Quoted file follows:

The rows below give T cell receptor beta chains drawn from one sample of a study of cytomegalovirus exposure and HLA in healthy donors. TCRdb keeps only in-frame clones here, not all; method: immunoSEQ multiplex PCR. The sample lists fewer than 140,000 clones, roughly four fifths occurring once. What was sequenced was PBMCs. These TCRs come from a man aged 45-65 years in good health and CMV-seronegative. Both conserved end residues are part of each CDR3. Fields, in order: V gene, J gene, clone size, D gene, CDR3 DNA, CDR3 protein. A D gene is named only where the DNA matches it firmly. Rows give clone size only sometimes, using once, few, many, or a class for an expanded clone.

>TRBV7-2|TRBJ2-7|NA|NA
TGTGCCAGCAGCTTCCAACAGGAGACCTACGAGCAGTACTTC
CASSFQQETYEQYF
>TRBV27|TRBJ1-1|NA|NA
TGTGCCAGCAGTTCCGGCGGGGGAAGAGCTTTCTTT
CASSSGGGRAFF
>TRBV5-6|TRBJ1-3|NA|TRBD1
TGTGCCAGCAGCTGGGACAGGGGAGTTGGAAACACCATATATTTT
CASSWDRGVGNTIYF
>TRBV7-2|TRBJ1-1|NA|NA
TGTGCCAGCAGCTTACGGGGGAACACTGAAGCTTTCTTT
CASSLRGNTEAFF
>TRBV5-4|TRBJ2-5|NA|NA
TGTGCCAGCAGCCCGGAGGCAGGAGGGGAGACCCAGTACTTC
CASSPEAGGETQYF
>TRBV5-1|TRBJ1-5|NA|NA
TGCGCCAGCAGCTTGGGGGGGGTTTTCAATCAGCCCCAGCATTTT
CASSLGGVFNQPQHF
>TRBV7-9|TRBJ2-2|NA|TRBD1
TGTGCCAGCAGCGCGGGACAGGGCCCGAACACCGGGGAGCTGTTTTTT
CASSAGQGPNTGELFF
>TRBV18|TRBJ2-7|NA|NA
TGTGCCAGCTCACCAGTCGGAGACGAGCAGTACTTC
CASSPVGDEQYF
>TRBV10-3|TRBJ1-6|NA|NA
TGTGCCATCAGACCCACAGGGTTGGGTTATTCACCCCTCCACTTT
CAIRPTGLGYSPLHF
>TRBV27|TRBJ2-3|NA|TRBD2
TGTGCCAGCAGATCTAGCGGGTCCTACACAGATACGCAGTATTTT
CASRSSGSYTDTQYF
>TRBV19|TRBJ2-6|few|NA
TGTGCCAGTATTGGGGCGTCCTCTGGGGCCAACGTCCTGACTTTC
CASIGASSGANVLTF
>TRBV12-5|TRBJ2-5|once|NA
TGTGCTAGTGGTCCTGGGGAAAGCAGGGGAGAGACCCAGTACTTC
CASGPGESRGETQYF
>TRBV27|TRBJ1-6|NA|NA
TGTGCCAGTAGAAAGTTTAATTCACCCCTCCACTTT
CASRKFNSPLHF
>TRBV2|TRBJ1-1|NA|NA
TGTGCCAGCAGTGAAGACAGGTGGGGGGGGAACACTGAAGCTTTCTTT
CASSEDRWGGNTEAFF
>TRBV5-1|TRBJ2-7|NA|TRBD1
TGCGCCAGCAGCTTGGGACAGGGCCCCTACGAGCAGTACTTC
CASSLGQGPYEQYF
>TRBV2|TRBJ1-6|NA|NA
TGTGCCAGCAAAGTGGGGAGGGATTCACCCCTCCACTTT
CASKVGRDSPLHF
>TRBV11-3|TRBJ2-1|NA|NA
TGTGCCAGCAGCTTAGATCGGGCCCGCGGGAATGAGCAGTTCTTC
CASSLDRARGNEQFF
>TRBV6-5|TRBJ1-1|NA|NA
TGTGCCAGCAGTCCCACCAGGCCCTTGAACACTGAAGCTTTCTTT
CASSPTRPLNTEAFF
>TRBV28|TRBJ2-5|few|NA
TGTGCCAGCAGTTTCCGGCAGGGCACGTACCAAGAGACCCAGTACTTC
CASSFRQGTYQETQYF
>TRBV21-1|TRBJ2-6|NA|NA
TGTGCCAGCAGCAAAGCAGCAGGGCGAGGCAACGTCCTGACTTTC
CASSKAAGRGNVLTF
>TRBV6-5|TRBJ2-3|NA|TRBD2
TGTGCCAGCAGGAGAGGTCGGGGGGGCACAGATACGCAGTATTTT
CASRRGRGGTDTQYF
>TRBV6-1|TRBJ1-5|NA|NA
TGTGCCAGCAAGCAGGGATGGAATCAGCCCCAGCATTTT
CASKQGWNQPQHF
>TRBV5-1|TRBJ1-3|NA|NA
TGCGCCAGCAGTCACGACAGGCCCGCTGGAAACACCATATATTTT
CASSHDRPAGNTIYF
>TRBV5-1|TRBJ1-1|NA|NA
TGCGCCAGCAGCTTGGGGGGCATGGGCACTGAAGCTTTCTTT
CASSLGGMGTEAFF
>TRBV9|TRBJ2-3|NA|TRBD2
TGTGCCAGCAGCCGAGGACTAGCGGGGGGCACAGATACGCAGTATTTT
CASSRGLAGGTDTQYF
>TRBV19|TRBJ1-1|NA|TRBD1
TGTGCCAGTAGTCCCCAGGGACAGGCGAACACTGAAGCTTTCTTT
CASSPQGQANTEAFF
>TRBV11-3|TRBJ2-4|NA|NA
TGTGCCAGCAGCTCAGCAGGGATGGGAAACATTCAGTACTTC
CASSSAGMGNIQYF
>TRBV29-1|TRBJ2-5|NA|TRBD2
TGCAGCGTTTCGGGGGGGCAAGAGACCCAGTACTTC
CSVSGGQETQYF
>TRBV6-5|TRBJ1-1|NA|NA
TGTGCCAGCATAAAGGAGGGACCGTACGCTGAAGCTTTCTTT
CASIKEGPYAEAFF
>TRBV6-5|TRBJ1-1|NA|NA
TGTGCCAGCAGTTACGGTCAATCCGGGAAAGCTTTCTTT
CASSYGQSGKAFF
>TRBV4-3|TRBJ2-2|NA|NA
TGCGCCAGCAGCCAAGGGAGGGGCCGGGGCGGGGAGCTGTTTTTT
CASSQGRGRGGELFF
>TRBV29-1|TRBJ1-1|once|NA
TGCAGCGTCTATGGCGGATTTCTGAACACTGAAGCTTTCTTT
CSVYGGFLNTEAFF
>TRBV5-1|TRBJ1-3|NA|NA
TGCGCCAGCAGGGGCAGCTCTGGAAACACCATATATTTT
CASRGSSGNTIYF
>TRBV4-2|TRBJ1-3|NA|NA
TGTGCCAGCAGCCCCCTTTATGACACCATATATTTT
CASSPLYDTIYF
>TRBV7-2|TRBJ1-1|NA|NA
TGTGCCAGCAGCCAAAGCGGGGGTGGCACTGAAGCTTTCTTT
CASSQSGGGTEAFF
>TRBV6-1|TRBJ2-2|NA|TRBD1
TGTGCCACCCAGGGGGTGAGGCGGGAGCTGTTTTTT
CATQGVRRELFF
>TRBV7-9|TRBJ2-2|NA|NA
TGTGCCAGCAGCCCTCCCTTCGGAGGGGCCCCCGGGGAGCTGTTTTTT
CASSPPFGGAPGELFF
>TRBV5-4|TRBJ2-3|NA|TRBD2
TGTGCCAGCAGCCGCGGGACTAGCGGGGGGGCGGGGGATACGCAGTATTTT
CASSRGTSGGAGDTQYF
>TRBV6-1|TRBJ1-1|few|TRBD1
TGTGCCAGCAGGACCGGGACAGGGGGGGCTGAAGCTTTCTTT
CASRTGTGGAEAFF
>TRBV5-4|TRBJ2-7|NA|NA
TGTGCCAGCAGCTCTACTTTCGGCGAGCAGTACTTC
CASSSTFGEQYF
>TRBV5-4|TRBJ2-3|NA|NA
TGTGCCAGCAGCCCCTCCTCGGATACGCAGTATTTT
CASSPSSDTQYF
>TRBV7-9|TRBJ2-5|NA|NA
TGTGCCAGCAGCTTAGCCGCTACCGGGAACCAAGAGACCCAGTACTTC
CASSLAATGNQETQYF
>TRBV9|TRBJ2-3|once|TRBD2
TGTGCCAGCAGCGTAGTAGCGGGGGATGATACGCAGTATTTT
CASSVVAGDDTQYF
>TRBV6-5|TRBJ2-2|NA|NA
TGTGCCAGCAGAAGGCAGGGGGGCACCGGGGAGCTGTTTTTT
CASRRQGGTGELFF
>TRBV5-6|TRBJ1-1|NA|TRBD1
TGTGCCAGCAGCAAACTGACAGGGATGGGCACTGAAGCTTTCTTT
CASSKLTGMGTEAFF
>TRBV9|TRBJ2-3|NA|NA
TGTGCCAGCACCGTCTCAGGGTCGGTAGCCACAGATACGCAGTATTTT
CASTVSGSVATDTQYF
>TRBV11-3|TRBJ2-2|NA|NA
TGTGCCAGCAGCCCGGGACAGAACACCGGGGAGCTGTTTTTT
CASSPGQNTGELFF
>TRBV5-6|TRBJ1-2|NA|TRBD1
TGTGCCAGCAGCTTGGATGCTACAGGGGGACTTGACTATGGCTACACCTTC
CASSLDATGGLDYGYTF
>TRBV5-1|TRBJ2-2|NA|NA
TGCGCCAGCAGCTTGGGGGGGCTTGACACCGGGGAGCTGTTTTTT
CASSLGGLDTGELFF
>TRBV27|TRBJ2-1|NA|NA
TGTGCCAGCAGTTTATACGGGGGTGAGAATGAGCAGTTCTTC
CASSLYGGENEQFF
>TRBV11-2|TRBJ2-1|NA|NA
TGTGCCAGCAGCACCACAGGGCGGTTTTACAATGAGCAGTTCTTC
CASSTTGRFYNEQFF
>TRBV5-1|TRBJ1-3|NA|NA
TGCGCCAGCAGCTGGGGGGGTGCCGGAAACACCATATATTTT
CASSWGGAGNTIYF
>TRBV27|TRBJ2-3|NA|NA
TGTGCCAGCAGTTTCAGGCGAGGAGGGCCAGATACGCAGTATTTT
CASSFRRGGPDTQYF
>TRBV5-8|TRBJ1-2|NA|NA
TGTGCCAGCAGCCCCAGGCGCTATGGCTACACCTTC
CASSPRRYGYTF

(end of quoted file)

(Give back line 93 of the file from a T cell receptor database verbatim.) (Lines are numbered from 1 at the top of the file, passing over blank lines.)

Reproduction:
TGCGCCAGCAGCCAAGGGAGGGGCCGGGGCGGGGAGCTGTTTTTT